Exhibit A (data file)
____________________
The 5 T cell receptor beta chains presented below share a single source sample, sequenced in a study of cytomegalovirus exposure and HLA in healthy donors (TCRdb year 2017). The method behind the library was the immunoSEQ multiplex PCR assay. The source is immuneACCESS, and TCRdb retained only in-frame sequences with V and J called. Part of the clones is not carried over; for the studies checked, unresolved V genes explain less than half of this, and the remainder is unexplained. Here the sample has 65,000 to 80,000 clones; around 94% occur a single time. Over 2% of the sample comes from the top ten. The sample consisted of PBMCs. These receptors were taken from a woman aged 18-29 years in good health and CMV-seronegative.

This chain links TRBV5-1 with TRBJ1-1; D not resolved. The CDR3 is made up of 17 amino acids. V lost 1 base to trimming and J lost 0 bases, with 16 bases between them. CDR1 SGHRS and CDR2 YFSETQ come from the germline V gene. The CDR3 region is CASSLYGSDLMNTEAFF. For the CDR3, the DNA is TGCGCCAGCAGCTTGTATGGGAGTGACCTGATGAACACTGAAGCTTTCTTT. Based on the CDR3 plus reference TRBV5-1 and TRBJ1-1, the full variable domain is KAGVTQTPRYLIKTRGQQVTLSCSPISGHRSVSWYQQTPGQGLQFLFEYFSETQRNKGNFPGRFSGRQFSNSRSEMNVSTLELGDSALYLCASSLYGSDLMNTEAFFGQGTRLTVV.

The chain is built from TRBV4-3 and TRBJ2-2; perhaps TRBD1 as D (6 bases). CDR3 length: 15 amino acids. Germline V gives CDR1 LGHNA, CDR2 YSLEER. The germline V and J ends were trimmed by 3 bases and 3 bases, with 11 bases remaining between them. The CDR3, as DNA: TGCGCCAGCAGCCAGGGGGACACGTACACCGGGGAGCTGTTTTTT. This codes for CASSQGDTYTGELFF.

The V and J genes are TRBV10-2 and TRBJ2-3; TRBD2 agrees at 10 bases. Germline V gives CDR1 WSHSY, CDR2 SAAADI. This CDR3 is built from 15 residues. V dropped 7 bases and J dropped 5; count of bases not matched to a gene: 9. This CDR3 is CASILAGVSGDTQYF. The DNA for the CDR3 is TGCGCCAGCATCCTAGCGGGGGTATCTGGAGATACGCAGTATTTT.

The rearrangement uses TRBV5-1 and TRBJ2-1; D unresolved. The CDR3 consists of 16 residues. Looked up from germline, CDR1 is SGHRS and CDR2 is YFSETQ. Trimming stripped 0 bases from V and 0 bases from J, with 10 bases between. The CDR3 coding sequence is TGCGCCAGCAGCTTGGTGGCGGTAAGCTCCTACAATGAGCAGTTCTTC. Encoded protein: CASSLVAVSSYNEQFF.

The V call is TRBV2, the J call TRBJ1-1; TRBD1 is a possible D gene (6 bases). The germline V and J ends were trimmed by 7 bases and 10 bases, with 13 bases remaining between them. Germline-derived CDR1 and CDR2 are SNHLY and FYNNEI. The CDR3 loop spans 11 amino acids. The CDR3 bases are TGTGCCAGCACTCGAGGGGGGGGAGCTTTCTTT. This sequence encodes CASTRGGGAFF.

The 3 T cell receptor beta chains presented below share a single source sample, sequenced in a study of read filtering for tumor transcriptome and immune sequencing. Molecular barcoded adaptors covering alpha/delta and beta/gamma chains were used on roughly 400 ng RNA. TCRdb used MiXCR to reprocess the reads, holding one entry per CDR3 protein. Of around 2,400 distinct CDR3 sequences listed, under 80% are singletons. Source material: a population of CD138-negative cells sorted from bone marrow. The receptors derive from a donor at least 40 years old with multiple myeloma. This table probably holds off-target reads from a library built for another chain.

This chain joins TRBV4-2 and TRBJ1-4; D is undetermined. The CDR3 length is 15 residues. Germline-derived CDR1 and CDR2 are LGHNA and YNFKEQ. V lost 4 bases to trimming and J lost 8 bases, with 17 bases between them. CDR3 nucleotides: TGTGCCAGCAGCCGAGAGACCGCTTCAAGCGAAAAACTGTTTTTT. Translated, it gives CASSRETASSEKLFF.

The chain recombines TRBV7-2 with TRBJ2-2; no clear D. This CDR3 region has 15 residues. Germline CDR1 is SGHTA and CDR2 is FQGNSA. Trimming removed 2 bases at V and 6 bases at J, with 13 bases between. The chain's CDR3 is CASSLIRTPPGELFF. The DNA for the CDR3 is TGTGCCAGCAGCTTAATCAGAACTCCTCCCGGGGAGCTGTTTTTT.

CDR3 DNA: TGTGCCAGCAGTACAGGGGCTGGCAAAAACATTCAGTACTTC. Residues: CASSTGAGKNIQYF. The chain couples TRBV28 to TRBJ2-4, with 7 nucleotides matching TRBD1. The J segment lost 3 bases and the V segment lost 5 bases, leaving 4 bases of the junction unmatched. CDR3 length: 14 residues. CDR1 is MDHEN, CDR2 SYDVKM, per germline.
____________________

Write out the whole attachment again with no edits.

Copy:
The 5 T cell receptor beta chains presented below share a single source sample, sequenced in a study of cytomegalovirus exposure and HLA in healthy donors (TCRdb year 2017). The method behind the library was the immunoSEQ multiplex PCR assay. The source is immuneACCESS, and TCRdb retained only in-frame sequences with V and J called. Part of the clones is not carried over; for the studies checked, unresolved V genes explain less than half of this, and the remainder is unexplained. Here the sample has 65,000 to 80,000 clones; around 94% occur a single time. Over 2% of the sample comes from the top ten. The sample consisted of PBMCs. These receptors were taken from a woman aged 18-29 years in good health and CMV-seronegative.

This chain links TRBV5-1 with TRBJ1-1; D not resolved. The CDR3 is made up of 17 amino acids. V lost 1 base to trimming and J lost 0 bases, with 16 bases between them. CDR1 SGHRS and CDR2 YFSETQ come from the germline V gene. The CDR3 region is CASSLYGSDLMNTEAFF. For the CDR3, the DNA is TGCGCCAGCAGCTTGTATGGGAGTGACCTGATGAACACTGAAGCTTTCTTT. Based on the CDR3 plus reference TRBV5-1 and TRBJ1-1, the full variable domain is KAGVTQTPRYLIKTRGQQVTLSCSPISGHRSVSWYQQTPGQGLQFLFEYFSETQRNKGNFPGRFSGRQFSNSRSEMNVSTLELGDSALYLCASSLYGSDLMNTEAFFGQGTRLTVV.

The chain is built from TRBV4-3 and TRBJ2-2; perhaps TRBD1 as D (6 bases). CDR3 length: 15 amino acids. Germline V gives CDR1 LGHNA, CDR2 YSLEER. The germline V and J ends were trimmed by 3 bases and 3 bases, with 11 bases remaining between them. The CDR3, as DNA: TGCGCCAGCAGCCAGGGGGACACGTACACCGGGGAGCTGTTTTTT. This codes for CASSQGDTYTGELFF.

The V and J genes are TRBV10-2 and TRBJ2-3; TRBD2 agrees at 10 bases. Germline V gives CDR1 WSHSY, CDR2 SAAADI. This CDR3 is built from 15 residues. V dropped 7 bases and J dropped 5; count of bases not matched to a gene: 9. This CDR3 is CASILAGVSGDTQYF. The DNA for the CDR3 is TGCGCCAGCATCCTAGCGGGGGTATCTGGAGATACGCAGTATTTT.

The rearrangement uses TRBV5-1 and TRBJ2-1; D unresolved. The CDR3 consists of 16 residues. Looked up from germline, CDR1 is SGHRS and CDR2 is YFSETQ. Trimming stripped 0 bases from V and 0 bases from J, with 10 bases between. The CDR3 coding sequence is TGCGCCAGCAGCTTGGTGGCGGTAAGCTCCTACAATGAGCAGTTCTTC. Encoded protein: CASSLVAVSSYNEQFF.

The V call is TRBV2, the J call TRBJ1-1; TRBD1 is a possible D gene (6 bases). The germline V and J ends were trimmed by 7 bases and 10 bases, with 13 bases remaining between them. Germline-derived CDR1 and CDR2 are SNHLY and FYNNEI. The CDR3 loop spans 11 amino acids. The CDR3 bases are TGTGCCAGCACTCGAGGGGGGGGAGCTTTCTTT. This sequence encodes CASTRGGGAFF.

The 3 T cell receptor beta chains presented below share a single source sample, sequenced in a study of read filtering for tumor transcriptome and immune sequencing. Molecular barcoded adaptors covering alpha/delta and beta/gamma chains were used on roughly 400 ng RNA. TCRdb used MiXCR to reprocess the reads, holding one entry per CDR3 protein. Of around 2,400 distinct CDR3 sequences listed, under 80% are singletons. Source material: a population of CD138-negative cells sorted from bone marrow. The receptors derive from a donor at least 40 years old with multiple myeloma. This table probably holds off-target reads from a library built for another chain.

This chain joins TRBV4-2 and TRBJ1-4; D is undetermined. The CDR3 length is 15 residues. Germline-derived CDR1 and CDR2 are LGHNA and YNFKEQ. V lost 4 bases to trimming and J lost 8 bases, with 17 bases between them. CDR3 nucleotides: TGTGCCAGCAGCCGAGAGACCGCTTCAAGCGAAAAACTGTTTTTT. Translated, it gives CASSRETASSEKLFF.

The chain recombines TRBV7-2 with TRBJ2-2; no clear D. This CDR3 region has 15 residues. Germline CDR1 is SGHTA and CDR2 is FQGNSA. Trimming removed 2 bases at V and 6 bases at J, with 13 bases between. The chain's CDR3 is CASSLIRTPPGELFF. The DNA for the CDR3 is TGTGCCAGCAGCTTAATCAGAACTCCTCCCGGGGAGCTGTTTTTT.

CDR3 DNA: TGTGCCAGCAGTACAGGGGCTGGCAAAAACATTCAGTACTTC. Residues: CASSTGAGKNIQYF. The chain couples TRBV28 to TRBJ2-4, with 7 nucleotides matching TRBD1. The J segment lost 3 bases and the V segment lost 5 bases, leaving 4 bases of the junction unmatched. CDR3 length: 14 residues. CDR1 is MDHEN, CDR2 SYDVKM, per germline.